Heavens finally open on parched Australia
World Heavens finally open on parched Australia
âIt doesn't matter how old you are, rain brings people joy,â one farmer told the Australian Broadcasting Corporation05 October 2018 - 12:13 Agency Staff Office workers are seen during wet weather in Sydney, Australia on October 4 2018. Picture: AAP/Mick Tsikas/via REUTERS
Sydney â" Farmers in drought-stricken parts of Australia are celebrating after the heavens opened this week, inundating parched lands with more than a month's rain in one day following the country's driest September on record.
Eastern Australia has been suffering from an extended dry period in some regions stretching across several years â" leaving farmers struggling to keep th eir sheep and cattle alive with dwindling supplies of feed.
A trough system moving across New South Wales state in the southeast of the vast continent since Wednesday has brought wild weather, including heavy rain, to bone-dry towns including Broken Hill and Dubbo.
"A lot of New South Wales is in drought so getting rain anywhere is quite good," Bureau of Meteorology forecaster Chua Zhi-Weng said.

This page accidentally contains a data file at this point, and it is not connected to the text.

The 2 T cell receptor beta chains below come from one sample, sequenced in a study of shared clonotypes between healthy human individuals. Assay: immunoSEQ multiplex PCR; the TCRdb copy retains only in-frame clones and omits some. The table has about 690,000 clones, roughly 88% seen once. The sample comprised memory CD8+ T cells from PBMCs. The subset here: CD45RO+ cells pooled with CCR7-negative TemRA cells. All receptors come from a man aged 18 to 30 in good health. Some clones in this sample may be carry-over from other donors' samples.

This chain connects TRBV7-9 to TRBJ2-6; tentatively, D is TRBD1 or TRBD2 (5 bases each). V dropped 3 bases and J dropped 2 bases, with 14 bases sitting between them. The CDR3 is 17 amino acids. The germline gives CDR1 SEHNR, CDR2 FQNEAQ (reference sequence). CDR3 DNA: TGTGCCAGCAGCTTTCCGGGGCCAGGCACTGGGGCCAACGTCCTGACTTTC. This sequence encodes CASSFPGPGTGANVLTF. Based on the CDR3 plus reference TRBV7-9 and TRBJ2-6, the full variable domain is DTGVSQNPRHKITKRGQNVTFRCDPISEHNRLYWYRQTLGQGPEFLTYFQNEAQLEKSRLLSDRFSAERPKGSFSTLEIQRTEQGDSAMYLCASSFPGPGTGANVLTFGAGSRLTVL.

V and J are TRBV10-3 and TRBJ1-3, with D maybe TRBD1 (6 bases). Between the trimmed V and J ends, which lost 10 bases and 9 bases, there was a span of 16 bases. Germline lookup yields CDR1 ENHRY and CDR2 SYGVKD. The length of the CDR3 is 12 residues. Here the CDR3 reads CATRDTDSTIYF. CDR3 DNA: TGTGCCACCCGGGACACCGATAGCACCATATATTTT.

The outback town of Broken Hill received 34.2m of rain on Wednesday, above the October monthly average of 24.2m and more than what they had received in the previous nine months.
"Forty-one millimetres! It's bloody great to see. I've lost my words," one farmer near the outback town of Menindee, which received about 50m in one day, told the Australian Broadcasting Corporation.
"It doesn't matter how old you are, rain brings people joy," another farmer told the ABC.
Further north in the inland regions of Que ensland state, graziers welcomed the arrival of storms that gave their fields a much-needed drenching.
Despite the wet conditions, meteorologists said more rain was needed in the coming weeks and months to break the drought. "We do need some more follow-up rain to overcome the deficit that's been built up over the time we haven't had enough rain," Chua added.
The weather bureau said on Monday that rainfall in September was "very much below average nationally, and particularly low across the southern mainland".
"The year-to-date has also been exceptionally dry over the mainland southeast, with significant rainfall deficiencies continuing to affect large areas of eastern Australia at timescales out to around two years duration," the bureau added.
Farmers will also get little comfort from the weather bureau's forecast of a drier and warmer-than-average end to 2018.